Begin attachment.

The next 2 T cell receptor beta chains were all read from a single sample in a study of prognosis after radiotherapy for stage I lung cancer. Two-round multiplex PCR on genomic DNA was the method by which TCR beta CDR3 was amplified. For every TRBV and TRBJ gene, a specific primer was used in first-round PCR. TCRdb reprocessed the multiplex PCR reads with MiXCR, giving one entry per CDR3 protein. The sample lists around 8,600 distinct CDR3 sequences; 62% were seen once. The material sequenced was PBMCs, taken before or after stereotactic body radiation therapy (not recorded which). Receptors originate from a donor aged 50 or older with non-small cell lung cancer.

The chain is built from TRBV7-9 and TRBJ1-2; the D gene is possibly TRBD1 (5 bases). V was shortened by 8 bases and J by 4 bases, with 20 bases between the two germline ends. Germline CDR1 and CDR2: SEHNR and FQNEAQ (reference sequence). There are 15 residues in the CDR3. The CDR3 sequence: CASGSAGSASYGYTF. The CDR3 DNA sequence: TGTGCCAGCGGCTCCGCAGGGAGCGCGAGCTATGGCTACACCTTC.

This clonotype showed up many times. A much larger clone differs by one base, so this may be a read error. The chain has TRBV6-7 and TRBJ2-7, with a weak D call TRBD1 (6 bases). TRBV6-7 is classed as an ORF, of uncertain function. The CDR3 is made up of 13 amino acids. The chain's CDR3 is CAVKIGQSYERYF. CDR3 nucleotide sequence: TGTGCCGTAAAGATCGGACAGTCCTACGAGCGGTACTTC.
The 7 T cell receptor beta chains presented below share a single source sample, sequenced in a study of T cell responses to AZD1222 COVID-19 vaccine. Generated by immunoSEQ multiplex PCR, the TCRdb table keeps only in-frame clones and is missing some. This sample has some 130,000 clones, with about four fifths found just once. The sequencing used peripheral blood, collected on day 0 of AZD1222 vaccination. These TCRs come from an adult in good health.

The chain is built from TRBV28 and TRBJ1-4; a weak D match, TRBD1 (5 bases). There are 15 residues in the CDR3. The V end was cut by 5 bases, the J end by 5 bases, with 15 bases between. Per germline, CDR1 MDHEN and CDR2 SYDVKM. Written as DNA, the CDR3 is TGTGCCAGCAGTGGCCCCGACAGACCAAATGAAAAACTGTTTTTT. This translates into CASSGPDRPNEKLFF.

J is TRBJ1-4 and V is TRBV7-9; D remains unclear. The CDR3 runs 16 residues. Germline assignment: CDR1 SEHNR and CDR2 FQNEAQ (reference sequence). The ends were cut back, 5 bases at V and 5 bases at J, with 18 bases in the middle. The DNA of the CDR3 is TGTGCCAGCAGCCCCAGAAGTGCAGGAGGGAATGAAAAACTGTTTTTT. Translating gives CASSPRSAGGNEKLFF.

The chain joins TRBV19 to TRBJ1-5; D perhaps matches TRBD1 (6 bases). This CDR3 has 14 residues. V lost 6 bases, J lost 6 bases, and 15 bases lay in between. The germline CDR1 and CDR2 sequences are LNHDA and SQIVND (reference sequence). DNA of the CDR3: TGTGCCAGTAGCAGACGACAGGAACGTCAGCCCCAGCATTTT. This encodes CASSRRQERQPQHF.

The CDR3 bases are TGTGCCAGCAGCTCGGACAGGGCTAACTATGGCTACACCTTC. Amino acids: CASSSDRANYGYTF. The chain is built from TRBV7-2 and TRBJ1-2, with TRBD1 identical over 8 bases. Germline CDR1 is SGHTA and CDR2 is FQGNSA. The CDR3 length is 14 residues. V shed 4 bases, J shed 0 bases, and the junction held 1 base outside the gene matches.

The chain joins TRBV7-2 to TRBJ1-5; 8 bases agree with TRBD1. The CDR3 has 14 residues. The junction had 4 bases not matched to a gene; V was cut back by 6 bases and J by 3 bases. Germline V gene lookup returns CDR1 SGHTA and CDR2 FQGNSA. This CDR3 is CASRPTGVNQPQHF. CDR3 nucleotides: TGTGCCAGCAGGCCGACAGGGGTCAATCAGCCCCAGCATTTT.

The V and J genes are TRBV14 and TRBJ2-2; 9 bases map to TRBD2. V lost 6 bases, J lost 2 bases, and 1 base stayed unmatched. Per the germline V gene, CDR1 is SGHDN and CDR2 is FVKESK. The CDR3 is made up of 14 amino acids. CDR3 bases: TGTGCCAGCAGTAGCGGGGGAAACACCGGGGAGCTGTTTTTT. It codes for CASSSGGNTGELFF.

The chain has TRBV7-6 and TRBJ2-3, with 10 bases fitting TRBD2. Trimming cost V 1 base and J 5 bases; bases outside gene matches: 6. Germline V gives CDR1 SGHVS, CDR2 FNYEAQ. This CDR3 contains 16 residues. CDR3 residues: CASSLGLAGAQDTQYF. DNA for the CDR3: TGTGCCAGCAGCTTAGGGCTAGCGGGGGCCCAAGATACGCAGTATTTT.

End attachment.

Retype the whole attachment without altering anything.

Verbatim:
The next 2 T cell receptor beta chains were all read from a single sample in a study of prognosis after radiotherapy for stage I lung cancer. Two-round multiplex PCR on genomic DNA was the method by which TCR beta CDR3 was amplified. For every TRBV and TRBJ gene, a specific primer was used in first-round PCR. TCRdb reprocessed the multiplex PCR reads with MiXCR, giving one entry per CDR3 protein. The sample lists around 8,600 distinct CDR3 sequences; 62% were seen once. The material sequenced was PBMCs, taken before or after stereotactic body radiation therapy (not recorded which). Receptors originate from a donor aged 50 or older with non-small cell lung cancer.

The chain is built from TRBV7-9 and TRBJ1-2; the D gene is possibly TRBD1 (5 bases). V was shortened by 8 bases and J by 4 bases, with 20 bases between the two germline ends. Germline CDR1 and CDR2: SEHNR and FQNEAQ (reference sequence). There are 15 residues in the CDR3. The CDR3 sequence: CASGSAGSASYGYTF. The CDR3 DNA sequence: TGTGCCAGCGGCTCCGCAGGGAGCGCGAGCTATGGCTACACCTTC.

This clonotype showed up many times. A much larger clone differs by one base, so this may be a read error. The chain has TRBV6-7 and TRBJ2-7, with a weak D call TRBD1 (6 bases). TRBV6-7 is classed as an ORF, of uncertain function. The CDR3 is made up of 13 amino acids. The chain's CDR3 is CAVKIGQSYERYF. CDR3 nucleotide sequence: TGTGCCGTAAAGATCGGACAGTCCTACGAGCGGTACTTC.
The 7 T cell receptor beta chains presented below share a single source sample, sequenced in a study of T cell responses to AZD1222 COVID-19 vaccine. Generated by immunoSEQ multiplex PCR, the TCRdb table keeps only in-frame clones and is missing some. This sample has some 130,000 clones, with about four fifths found just once. The sequencing used peripheral blood, collected on day 0 of AZD1222 vaccination. These TCRs come from an adult in good health.

The chain is built from TRBV28 and TRBJ1-4; a weak D match, TRBD1 (5 bases). There are 15 residues in the CDR3. The V end was cut by 5 bases, the J end by 5 bases, with 15 bases between. Per germline, CDR1 MDHEN and CDR2 SYDVKM. Written as DNA, the CDR3 is TGTGCCAGCAGTGGCCCCGACAGACCAAATGAAAAACTGTTTTTT. This translates into CASSGPDRPNEKLFF.

J is TRBJ1-4 and V is TRBV7-9; D remains unclear. The CDR3 runs 16 residues. Germline assignment: CDR1 SEHNR and CDR2 FQNEAQ (reference sequence). The ends were cut back, 5 bases at V and 5 bases at J, with 18 bases in the middle. The DNA of the CDR3 is TGTGCCAGCAGCCCCAGAAGTGCAGGAGGGAATGAAAAACTGTTTTTT. Translating gives CASSPRSAGGNEKLFF.

The chain joins TRBV19 to TRBJ1-5; D perhaps matches TRBD1 (6 bases). This CDR3 has 14 residues. V lost 6 bases, J lost 6 bases, and 15 bases lay in between. The germline CDR1 and CDR2 sequences are LNHDA and SQIVND (reference sequence). DNA of the CDR3: TGTGCCAGTAGCAGACGACAGGAACGTCAGCCCCAGCATTTT. This encodes CASSRRQERQPQHF.

The CDR3 bases are TGTGCCAGCAGCTCGGACAGGGCTAACTATGGCTACACCTTC. Amino acids: CASSSDRANYGYTF. The chain is built from TRBV7-2 and TRBJ1-2, with TRBD1 identical over 8 bases. Germline CDR1 is SGHTA and CDR2 is FQGNSA. The CDR3 length is 14 residues. V shed 4 bases, J shed 0 bases, and the junction held 1 base outside the gene matches.

The chain joins TRBV7-2 to TRBJ1-5; 8 bases agree with TRBD1. The CDR3 has 14 residues. The junction had 4 bases not matched to a gene; V was cut back by 6 bases and J by 3 bases. Germline V gene lookup returns CDR1 SGHTA and CDR2 FQGNSA. This CDR3 is CASRPTGVNQPQHF. CDR3 nucleotides: TGTGCCAGCAGGCCGACAGGGGTCAATCAGCCCCAGCATTTT.

The V and J genes are TRBV14 and TRBJ2-2; 9 bases map to TRBD2. V lost 6 bases, J lost 2 bases, and 1 base stayed unmatched. Per the germline V gene, CDR1 is SGHDN and CDR2 is FVKESK. The CDR3 is made up of 14 amino acids. CDR3 bases: TGTGCCAGCAGTAGCGGGGGAAACACCGGGGAGCTGTTTTTT. It codes for CASSSGGNTGELFF.

The chain has TRBV7-6 and TRBJ2-3, with 10 bases fitting TRBD2. Trimming cost V 1 base and J 5 bases; bases outside gene matches: 6. Germline V gives CDR1 SGHVS, CDR2 FNYEAQ. This CDR3 contains 16 residues. CDR3 residues: CASSLGLAGAQDTQYF. DNA for the CDR3: TGTGCCAGCAGCTTAGGGCTAGCGGGGGCCCAAGATACGCAGTATTTT.